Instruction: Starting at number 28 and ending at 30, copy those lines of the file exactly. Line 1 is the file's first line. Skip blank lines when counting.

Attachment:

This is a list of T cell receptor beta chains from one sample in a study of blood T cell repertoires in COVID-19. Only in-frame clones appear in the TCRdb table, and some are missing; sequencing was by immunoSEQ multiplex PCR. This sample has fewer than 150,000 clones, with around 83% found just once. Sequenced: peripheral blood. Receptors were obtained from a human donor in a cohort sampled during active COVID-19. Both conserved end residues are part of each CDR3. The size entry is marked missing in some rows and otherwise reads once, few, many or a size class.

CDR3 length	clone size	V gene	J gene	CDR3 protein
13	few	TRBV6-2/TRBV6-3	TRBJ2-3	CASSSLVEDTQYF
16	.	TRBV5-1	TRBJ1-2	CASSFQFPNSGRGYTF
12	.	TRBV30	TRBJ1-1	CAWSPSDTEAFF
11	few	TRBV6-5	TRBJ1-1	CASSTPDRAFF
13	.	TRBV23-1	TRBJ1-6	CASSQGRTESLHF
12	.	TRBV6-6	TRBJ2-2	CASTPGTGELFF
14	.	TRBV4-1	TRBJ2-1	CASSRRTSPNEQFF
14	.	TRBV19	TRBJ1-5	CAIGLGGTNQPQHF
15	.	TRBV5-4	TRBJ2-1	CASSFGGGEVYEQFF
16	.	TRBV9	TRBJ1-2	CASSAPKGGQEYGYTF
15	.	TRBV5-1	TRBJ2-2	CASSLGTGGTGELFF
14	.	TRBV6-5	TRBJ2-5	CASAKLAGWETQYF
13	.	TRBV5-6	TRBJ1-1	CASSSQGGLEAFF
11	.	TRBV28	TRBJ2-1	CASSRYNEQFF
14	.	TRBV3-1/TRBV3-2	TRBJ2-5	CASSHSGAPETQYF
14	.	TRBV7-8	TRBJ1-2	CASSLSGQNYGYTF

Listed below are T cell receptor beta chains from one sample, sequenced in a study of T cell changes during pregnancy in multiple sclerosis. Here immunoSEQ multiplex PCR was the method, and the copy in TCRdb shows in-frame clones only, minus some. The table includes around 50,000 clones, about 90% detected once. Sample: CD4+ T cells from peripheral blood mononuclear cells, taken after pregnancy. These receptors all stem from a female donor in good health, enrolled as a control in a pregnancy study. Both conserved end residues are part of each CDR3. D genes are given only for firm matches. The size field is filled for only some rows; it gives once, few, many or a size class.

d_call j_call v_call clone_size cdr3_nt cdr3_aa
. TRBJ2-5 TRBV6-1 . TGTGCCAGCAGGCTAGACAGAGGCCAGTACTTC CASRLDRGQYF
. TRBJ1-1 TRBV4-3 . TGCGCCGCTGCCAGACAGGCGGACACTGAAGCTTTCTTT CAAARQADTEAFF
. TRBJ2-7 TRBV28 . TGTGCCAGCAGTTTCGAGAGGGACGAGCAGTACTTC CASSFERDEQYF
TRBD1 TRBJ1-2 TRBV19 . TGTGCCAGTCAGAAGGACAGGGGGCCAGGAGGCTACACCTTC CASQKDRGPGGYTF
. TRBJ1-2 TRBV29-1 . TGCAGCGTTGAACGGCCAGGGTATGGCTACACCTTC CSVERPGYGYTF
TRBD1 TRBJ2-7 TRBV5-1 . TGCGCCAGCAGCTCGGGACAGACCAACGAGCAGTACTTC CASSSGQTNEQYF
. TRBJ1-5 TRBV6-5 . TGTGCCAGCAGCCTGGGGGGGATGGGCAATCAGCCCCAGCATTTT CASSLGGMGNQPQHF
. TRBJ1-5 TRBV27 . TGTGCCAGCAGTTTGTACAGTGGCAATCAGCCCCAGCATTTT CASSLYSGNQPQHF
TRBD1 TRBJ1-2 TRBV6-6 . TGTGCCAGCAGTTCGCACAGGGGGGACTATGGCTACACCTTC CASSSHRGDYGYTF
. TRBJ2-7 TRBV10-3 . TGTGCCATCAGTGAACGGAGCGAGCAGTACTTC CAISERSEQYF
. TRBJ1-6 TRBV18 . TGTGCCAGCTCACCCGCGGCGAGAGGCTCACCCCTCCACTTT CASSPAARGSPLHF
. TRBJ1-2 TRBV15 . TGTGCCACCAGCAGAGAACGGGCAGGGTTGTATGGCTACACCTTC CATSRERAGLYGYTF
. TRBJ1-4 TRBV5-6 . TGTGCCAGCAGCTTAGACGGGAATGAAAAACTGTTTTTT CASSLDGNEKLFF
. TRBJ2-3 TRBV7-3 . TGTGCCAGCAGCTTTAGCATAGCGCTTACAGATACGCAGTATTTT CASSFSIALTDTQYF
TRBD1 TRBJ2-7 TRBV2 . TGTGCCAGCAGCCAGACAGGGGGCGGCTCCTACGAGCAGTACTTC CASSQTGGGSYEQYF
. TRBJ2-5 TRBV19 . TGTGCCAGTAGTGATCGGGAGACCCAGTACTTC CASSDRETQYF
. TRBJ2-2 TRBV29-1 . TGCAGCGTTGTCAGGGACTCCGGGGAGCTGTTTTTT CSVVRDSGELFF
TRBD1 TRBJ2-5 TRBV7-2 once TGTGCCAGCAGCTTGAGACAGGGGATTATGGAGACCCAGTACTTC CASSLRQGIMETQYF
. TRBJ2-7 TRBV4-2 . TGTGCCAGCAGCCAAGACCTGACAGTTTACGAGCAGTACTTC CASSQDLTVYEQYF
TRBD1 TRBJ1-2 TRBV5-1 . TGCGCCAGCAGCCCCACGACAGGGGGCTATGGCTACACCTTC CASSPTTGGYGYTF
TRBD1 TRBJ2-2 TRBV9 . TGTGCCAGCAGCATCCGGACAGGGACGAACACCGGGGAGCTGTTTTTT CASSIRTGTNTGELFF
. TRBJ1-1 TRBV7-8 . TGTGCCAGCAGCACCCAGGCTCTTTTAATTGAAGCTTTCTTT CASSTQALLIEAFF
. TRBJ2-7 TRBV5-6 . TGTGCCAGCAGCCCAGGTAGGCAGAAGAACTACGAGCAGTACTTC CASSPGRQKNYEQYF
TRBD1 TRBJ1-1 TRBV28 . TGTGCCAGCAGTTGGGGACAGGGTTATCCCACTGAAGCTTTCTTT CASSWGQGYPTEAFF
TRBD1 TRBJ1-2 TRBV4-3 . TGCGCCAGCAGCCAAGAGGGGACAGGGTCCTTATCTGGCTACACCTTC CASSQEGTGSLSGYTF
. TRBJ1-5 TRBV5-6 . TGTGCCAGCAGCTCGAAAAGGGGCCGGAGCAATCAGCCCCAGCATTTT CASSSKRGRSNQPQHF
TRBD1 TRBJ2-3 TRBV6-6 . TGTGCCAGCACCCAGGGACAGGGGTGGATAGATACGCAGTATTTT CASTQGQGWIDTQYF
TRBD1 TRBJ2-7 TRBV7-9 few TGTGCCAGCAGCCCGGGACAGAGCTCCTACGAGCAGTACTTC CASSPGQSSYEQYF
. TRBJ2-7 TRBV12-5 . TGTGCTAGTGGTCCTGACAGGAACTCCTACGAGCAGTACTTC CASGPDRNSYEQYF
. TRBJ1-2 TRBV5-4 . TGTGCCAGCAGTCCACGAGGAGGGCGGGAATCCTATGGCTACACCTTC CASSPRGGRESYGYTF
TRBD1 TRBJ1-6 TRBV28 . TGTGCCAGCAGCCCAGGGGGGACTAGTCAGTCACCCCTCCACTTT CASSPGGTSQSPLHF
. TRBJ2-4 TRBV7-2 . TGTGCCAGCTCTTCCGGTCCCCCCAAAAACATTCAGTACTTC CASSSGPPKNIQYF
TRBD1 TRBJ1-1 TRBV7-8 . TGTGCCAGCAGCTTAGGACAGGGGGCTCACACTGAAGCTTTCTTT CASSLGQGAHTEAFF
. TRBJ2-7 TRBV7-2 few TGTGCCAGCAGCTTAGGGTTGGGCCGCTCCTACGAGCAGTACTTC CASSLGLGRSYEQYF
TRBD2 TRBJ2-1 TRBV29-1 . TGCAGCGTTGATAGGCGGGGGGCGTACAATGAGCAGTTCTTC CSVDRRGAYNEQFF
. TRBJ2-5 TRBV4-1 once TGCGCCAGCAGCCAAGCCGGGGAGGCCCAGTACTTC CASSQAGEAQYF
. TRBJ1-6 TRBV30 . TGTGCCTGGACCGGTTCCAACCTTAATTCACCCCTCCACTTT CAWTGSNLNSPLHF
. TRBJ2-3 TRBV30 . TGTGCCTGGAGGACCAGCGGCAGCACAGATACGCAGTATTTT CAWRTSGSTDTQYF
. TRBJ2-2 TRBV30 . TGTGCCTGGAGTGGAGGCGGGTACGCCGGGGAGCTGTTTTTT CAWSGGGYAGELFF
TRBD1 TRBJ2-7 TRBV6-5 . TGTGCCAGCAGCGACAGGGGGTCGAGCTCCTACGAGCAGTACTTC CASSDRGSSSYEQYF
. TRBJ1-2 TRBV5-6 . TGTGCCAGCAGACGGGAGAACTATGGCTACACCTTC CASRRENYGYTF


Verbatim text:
. TRBJ1-5 TRBV27 . TGTGCCAGCAGTTTGTACAGTGGCAATCAGCCCCAGCATTTT CASSLYSGNQPQHF
TRBD1 TRBJ1-2 TRBV6-6 . TGTGCCAGCAGTTCGCACAGGGGGGACTATGGCTACACCTTC CASSSHRGDYGYTF
. TRBJ2-7 TRBV10-3 . TGTGCCATCAGTGAACGGAGCGAGCAGTACTTC CAISERSEQYF